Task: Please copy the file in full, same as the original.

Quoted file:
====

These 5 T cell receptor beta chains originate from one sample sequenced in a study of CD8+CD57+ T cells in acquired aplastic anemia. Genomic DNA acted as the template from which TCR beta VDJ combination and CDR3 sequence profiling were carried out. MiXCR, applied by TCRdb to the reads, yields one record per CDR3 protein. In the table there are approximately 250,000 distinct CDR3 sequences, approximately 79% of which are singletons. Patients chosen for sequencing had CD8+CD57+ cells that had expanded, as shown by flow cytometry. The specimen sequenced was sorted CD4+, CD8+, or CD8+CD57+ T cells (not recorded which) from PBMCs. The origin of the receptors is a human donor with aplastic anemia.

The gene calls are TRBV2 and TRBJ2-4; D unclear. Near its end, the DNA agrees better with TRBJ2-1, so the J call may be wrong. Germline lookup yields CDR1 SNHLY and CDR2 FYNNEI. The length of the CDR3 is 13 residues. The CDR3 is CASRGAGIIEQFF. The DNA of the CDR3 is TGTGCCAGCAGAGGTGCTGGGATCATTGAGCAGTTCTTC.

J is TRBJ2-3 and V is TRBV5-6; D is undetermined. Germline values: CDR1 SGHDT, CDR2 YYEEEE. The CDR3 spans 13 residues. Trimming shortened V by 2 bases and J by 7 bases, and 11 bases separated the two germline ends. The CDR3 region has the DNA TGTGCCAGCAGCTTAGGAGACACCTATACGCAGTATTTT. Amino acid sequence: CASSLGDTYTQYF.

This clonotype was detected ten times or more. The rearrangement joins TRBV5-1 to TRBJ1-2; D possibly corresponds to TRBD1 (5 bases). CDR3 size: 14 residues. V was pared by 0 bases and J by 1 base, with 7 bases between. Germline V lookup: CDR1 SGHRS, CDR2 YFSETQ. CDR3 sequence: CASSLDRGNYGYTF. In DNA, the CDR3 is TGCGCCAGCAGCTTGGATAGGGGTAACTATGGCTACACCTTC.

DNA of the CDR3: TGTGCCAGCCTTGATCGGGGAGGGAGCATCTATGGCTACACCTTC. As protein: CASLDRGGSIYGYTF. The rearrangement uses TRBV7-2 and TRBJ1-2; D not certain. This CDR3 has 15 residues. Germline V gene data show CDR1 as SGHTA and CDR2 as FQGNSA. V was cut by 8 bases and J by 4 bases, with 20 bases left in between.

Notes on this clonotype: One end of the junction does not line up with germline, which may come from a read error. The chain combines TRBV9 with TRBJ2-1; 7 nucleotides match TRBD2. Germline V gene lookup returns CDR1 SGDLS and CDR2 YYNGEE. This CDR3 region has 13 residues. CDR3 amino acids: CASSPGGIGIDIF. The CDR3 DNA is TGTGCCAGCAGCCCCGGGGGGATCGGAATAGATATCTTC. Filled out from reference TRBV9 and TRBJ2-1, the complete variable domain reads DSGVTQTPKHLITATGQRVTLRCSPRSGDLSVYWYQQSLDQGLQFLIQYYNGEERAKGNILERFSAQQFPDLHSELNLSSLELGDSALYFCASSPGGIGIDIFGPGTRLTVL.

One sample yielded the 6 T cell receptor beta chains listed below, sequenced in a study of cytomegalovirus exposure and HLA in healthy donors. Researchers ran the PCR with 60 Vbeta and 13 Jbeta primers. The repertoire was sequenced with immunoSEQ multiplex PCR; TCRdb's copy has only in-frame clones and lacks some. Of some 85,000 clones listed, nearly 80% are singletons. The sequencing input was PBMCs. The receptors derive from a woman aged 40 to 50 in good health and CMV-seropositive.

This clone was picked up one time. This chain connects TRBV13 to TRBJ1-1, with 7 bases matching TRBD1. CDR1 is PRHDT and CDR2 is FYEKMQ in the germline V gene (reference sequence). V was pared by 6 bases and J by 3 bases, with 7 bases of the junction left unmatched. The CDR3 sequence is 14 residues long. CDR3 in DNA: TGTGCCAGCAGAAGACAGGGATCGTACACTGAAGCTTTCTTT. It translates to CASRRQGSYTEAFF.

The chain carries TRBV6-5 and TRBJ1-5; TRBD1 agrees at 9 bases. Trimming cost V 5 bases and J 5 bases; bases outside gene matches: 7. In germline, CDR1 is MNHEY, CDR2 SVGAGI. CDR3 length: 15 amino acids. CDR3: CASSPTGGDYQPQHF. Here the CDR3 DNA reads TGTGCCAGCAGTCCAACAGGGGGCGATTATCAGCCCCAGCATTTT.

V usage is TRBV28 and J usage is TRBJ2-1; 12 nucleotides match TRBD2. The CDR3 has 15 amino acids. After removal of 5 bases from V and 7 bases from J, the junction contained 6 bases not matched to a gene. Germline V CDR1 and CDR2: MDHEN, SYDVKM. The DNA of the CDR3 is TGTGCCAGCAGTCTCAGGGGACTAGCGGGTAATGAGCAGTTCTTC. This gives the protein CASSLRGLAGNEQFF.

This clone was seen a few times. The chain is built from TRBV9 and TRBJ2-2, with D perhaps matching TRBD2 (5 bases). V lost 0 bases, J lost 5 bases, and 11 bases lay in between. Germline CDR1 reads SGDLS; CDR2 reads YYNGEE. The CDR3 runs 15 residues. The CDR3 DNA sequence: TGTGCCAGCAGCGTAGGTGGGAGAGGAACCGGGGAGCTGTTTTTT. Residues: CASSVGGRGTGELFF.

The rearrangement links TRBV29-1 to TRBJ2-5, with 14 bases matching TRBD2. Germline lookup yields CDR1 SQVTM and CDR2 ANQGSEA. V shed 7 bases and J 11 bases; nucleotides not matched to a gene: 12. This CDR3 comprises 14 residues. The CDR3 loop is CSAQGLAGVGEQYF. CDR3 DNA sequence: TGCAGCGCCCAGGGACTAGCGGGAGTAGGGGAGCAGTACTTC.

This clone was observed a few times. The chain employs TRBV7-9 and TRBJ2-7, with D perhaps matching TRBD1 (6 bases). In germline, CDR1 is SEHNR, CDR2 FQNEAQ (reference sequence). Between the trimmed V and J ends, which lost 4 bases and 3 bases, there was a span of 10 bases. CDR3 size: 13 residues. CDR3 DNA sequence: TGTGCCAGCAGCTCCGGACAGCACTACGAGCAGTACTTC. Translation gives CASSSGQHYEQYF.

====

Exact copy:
These 5 T cell receptor beta chains originate from one sample sequenced in a study of CD8+CD57+ T cells in acquired aplastic anemia. Genomic DNA acted as the template from which TCR beta VDJ combination and CDR3 sequence profiling were carried out. MiXCR, applied by TCRdb to the reads, yields one record per CDR3 protein. In the table there are approximately 250,000 distinct CDR3 sequences, approximately 79% of which are singletons. Patients chosen for sequencing had CD8+CD57+ cells that had expanded, as shown by flow cytometry. The specimen sequenced was sorted CD4+, CD8+, or CD8+CD57+ T cells (not recorded which) from PBMCs. The origin of the receptors is a human donor with aplastic anemia.

The gene calls are TRBV2 and TRBJ2-4; D unclear. Near its end, the DNA agrees better with TRBJ2-1, so the J call may be wrong. Germline lookup yields CDR1 SNHLY and CDR2 FYNNEI. The length of the CDR3 is 13 residues. The CDR3 is CASRGAGIIEQFF. The DNA of the CDR3 is TGTGCCAGCAGAGGTGCTGGGATCATTGAGCAGTTCTTC.

J is TRBJ2-3 and V is TRBV5-6; D is undetermined. Germline values: CDR1 SGHDT, CDR2 YYEEEE. The CDR3 spans 13 residues. Trimming shortened V by 2 bases and J by 7 bases, and 11 bases separated the two germline ends. The CDR3 region has the DNA TGTGCCAGCAGCTTAGGAGACACCTATACGCAGTATTTT. Amino acid sequence: CASSLGDTYTQYF.

This clonotype was detected ten times or more. The rearrangement joins TRBV5-1 to TRBJ1-2; D possibly corresponds to TRBD1 (5 bases). CDR3 size: 14 residues. V was pared by 0 bases and J by 1 base, with 7 bases between. Germline V lookup: CDR1 SGHRS, CDR2 YFSETQ. CDR3 sequence: CASSLDRGNYGYTF. In DNA, the CDR3 is TGCGCCAGCAGCTTGGATAGGGGTAACTATGGCTACACCTTC.

DNA of the CDR3: TGTGCCAGCCTTGATCGGGGAGGGAGCATCTATGGCTACACCTTC. As protein: CASLDRGGSIYGYTF. The rearrangement uses TRBV7-2 and TRBJ1-2; D not certain. This CDR3 has 15 residues. Germline V gene data show CDR1 as SGHTA and CDR2 as FQGNSA. V was cut by 8 bases and J by 4 bases, with 20 bases left in between.

Notes on this clonotype: One end of the junction does not line up with germline, which may come from a read error. The chain combines TRBV9 with TRBJ2-1; 7 nucleotides match TRBD2. Germline V gene lookup returns CDR1 SGDLS and CDR2 YYNGEE. This CDR3 region has 13 residues. CDR3 amino acids: CASSPGGIGIDIF. The CDR3 DNA is TGTGCCAGCAGCCCCGGGGGGATCGGAATAGATATCTTC. Filled out from reference TRBV9 and TRBJ2-1, the complete variable domain reads DSGVTQTPKHLITATGQRVTLRCSPRSGDLSVYWYQQSLDQGLQFLIQYYNGEERAKGNILERFSAQQFPDLHSELNLSSLELGDSALYFCASSPGGIGIDIFGPGTRLTVL.

One sample yielded the 6 T cell receptor beta chains listed below, sequenced in a study of cytomegalovirus exposure and HLA in healthy donors. Researchers ran the PCR with 60 Vbeta and 13 Jbeta primers. The repertoire was sequenced with immunoSEQ multiplex PCR; TCRdb's copy has only in-frame clones and lacks some. Of some 85,000 clones listed, nearly 80% are singletons. The sequencing input was PBMCs. The receptors derive from a woman aged 40 to 50 in good health and CMV-seropositive.

This clone was picked up one time. This chain connects TRBV13 to TRBJ1-1, with 7 bases matching TRBD1. CDR1 is PRHDT and CDR2 is FYEKMQ in the germline V gene (reference sequence). V was pared by 6 bases and J by 3 bases, with 7 bases of the junction left unmatched. The CDR3 sequence is 14 residues long. CDR3 in DNA: TGTGCCAGCAGAAGACAGGGATCGTACACTGAAGCTTTCTTT. It translates to CASRRQGSYTEAFF.

The chain carries TRBV6-5 and TRBJ1-5; TRBD1 agrees at 9 bases. Trimming cost V 5 bases and J 5 bases; bases outside gene matches: 7. In germline, CDR1 is MNHEY, CDR2 SVGAGI. CDR3 length: 15 amino acids. CDR3: CASSPTGGDYQPQHF. Here the CDR3 DNA reads TGTGCCAGCAGTCCAACAGGGGGCGATTATCAGCCCCAGCATTTT.

V usage is TRBV28 and J usage is TRBJ2-1; 12 nucleotides match TRBD2. The CDR3 has 15 amino acids. After removal of 5 bases from V and 7 bases from J, the junction contained 6 bases not matched to a gene. Germline V CDR1 and CDR2: MDHEN, SYDVKM. The DNA of the CDR3 is TGTGCCAGCAGTCTCAGGGGACTAGCGGGTAATGAGCAGTTCTTC. This gives the protein CASSLRGLAGNEQFF.

This clone was seen a few times. The chain is built from TRBV9 and TRBJ2-2, with D perhaps matching TRBD2 (5 bases). V lost 0 bases, J lost 5 bases, and 11 bases lay in between. Germline CDR1 reads SGDLS; CDR2 reads YYNGEE. The CDR3 runs 15 residues. The CDR3 DNA sequence: TGTGCCAGCAGCGTAGGTGGGAGAGGAACCGGGGAGCTGTTTTTT. Residues: CASSVGGRGTGELFF.

The rearrangement links TRBV29-1 to TRBJ2-5, with 14 bases matching TRBD2. Germline lookup yields CDR1 SQVTM and CDR2 ANQGSEA. V shed 7 bases and J 11 bases; nucleotides not matched to a gene: 12. This CDR3 comprises 14 residues. The CDR3 loop is CSAQGLAGVGEQYF. CDR3 DNA sequence: TGCAGCGCCCAGGGACTAGCGGGAGTAGGGGAGCAGTACTTC.

This clone was observed a few times. The chain employs TRBV7-9 and TRBJ2-7, with D perhaps matching TRBD1 (6 bases). In germline, CDR1 is SEHNR, CDR2 FQNEAQ (reference sequence). Between the trimmed V and J ends, which lost 4 bases and 3 bases, there was a span of 10 bases. CDR3 size: 13 residues. CDR3 DNA sequence: TGTGCCAGCAGCTCCGGACAGCACTACGAGCAGTACTTC. Translation gives CASSSGQHYEQYF.